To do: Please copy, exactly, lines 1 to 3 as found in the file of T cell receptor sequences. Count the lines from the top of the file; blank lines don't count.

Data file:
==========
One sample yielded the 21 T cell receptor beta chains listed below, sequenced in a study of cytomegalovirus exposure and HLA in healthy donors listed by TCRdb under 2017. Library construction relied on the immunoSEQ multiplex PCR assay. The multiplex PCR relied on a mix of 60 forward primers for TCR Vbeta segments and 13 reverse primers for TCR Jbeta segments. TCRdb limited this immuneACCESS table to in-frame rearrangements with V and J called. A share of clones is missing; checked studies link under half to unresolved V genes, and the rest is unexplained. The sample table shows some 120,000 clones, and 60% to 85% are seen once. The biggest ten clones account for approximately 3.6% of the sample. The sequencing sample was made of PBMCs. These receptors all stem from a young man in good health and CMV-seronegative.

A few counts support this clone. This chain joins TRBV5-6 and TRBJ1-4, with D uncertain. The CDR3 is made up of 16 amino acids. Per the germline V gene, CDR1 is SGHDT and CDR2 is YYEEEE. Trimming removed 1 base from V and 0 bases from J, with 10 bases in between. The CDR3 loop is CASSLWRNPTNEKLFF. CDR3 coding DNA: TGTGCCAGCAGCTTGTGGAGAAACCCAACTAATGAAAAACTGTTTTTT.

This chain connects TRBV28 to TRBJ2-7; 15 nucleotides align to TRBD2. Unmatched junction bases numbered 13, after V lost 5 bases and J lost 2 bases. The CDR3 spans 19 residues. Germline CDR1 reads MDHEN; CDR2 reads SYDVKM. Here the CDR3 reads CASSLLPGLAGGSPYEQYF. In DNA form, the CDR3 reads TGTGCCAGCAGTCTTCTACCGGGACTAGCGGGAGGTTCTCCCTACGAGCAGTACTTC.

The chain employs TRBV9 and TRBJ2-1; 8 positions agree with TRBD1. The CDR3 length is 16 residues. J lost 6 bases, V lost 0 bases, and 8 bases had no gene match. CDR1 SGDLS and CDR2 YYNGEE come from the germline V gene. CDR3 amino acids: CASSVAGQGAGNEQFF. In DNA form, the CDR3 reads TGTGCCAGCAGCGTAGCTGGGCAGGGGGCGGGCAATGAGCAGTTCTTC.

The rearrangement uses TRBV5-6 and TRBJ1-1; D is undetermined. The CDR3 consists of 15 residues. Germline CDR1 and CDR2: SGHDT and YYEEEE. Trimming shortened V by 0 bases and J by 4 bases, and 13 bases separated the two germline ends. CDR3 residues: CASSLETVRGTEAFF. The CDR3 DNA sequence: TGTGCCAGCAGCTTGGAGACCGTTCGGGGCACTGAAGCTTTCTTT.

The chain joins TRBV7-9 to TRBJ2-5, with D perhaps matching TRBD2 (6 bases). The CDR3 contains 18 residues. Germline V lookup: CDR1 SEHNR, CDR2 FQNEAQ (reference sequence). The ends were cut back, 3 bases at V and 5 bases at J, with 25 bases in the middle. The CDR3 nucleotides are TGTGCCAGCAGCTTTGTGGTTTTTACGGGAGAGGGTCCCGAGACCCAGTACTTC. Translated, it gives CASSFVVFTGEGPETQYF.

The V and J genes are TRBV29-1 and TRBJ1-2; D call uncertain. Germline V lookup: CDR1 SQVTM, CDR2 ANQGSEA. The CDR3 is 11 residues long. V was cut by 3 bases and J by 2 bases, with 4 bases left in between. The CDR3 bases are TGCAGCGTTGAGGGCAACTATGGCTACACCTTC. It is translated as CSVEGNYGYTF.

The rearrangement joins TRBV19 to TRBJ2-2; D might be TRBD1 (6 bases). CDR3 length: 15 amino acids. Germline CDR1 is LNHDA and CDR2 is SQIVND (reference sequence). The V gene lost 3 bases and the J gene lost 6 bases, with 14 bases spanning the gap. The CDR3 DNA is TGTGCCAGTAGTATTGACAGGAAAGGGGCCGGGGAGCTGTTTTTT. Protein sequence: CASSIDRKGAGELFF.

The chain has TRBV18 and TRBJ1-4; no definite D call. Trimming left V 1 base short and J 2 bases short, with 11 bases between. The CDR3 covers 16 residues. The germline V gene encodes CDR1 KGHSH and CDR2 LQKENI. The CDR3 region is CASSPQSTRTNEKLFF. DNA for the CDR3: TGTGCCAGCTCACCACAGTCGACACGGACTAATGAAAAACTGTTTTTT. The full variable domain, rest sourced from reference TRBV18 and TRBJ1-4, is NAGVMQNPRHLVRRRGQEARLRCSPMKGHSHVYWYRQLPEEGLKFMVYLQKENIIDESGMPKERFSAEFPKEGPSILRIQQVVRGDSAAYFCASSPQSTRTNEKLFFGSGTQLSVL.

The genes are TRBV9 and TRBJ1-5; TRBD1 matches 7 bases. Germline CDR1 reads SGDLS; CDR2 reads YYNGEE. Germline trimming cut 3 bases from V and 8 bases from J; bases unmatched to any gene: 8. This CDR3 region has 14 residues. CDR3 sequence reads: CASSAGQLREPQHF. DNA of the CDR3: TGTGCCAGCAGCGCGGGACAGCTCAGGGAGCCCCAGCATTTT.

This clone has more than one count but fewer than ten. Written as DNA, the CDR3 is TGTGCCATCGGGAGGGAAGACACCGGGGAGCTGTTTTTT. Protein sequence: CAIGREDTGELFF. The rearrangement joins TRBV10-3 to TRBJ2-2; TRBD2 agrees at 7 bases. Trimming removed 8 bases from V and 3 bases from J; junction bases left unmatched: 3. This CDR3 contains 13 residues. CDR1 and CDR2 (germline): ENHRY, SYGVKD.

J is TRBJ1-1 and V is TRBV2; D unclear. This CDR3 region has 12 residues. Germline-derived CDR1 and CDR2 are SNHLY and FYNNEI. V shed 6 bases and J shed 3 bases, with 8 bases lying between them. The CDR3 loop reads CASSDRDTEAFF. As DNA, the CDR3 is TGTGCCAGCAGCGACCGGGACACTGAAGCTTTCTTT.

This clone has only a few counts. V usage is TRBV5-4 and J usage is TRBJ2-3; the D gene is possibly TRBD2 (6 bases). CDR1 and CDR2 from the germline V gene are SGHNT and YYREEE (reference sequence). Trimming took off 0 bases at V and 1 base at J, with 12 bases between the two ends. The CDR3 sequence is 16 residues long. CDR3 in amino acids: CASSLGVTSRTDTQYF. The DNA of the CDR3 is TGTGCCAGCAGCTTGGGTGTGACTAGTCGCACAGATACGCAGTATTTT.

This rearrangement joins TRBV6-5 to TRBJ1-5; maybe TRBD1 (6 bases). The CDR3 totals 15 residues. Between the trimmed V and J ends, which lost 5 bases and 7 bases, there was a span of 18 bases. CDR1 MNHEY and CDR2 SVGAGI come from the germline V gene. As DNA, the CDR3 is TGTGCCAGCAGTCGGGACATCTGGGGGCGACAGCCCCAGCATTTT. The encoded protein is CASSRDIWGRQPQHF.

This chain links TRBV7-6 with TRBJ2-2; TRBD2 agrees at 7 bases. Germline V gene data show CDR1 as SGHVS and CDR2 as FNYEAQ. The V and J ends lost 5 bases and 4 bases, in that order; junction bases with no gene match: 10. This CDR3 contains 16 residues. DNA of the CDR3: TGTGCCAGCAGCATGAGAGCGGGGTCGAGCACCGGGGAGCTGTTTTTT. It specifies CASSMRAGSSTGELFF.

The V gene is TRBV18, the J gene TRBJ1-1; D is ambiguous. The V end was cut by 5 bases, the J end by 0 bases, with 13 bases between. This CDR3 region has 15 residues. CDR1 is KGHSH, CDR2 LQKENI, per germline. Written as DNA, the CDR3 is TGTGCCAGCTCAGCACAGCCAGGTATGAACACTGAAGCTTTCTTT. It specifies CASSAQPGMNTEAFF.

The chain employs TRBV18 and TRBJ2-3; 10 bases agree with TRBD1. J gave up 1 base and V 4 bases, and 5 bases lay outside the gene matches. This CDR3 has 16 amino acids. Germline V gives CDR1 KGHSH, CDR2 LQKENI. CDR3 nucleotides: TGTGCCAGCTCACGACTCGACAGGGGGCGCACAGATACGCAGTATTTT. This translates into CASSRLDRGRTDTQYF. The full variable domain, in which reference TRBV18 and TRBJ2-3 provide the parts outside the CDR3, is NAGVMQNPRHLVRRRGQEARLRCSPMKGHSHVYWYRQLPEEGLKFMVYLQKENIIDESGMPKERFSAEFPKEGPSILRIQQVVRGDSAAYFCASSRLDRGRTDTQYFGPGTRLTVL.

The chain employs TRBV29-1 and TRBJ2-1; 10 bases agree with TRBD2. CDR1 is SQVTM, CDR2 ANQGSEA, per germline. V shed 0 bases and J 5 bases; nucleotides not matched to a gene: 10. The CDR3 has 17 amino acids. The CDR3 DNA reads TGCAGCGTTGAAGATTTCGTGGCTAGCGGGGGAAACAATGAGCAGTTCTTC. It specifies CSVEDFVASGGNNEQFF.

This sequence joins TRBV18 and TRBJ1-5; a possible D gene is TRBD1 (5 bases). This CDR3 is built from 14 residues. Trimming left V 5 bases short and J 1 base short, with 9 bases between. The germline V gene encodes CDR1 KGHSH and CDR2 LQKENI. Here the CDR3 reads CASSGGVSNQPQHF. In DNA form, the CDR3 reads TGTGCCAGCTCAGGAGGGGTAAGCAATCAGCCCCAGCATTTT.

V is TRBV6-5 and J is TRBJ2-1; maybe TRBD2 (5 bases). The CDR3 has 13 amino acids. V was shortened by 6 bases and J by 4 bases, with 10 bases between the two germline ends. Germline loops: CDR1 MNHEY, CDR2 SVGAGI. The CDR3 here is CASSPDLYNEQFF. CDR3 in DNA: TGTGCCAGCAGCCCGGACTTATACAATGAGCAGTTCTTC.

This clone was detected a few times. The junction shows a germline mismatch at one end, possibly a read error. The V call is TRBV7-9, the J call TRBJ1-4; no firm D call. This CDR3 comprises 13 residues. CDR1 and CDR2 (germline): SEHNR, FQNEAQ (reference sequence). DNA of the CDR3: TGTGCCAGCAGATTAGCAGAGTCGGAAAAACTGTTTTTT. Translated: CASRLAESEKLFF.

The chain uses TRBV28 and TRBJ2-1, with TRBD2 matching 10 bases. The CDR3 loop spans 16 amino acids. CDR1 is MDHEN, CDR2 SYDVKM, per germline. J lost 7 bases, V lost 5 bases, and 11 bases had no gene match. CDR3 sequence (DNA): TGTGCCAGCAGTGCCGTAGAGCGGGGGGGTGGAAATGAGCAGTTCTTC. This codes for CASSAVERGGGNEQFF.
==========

One sample yielded the 21 T cell receptor beta chains listed below, sequenced in a study of cytomegalovirus exposure and HLA in healthy donors listed by TCRdb under 2017. Library construction relied on the immunoSEQ multiplex PCR assay. The multiplex PCR relied on a mix of 60 forward primers for TCR Vbeta segments and 13 reverse primers for TCR Jbeta segments. TCRdb limited this immuneACCESS table to in-frame rearrangements with V and J called. A share of clones is missing; checked studies link under half to unresolved V genes, and the rest is unexplained. The sample table shows some 120,000 clones, and 60% to 85% are seen once. The biggest ten clones account for approximately 3.6% of the sample. The sequencing sample was made of PBMCs. These receptors all stem from a young man in good health and CMV-seronegative.

A few counts support this clone. This chain joins TRBV5-6 and TRBJ1-4, with D uncertain. The CDR3 is made up of 16 amino acids. Per the germline V gene, CDR1 is SGHDT and CDR2 is YYEEEE. Trimming removed 1 base from V and 0 bases from J, with 10 bases in between. The CDR3 loop is CASSLWRNPTNEKLFF. CDR3 coding DNA: TGTGCCAGCAGCTTGTGGAGAAACCCAACTAATGAAAAACTGTTTTTT.

This chain connects TRBV28 to TRBJ2-7; 15 nucleotides align to TRBD2. Unmatched junction bases numbered 13, after V lost 5 bases and J lost 2 bases. The CDR3 spans 19 residues. Germline CDR1 reads MDHEN; CDR2 reads SYDVKM. Here the CDR3 reads CASSLLPGLAGGSPYEQYF. In DNA form, the CDR3 reads TGTGCCAGCAGTCTTCTACCGGGACTAGCGGGAGGTTCTCCCTACGAGCAGTACTTC.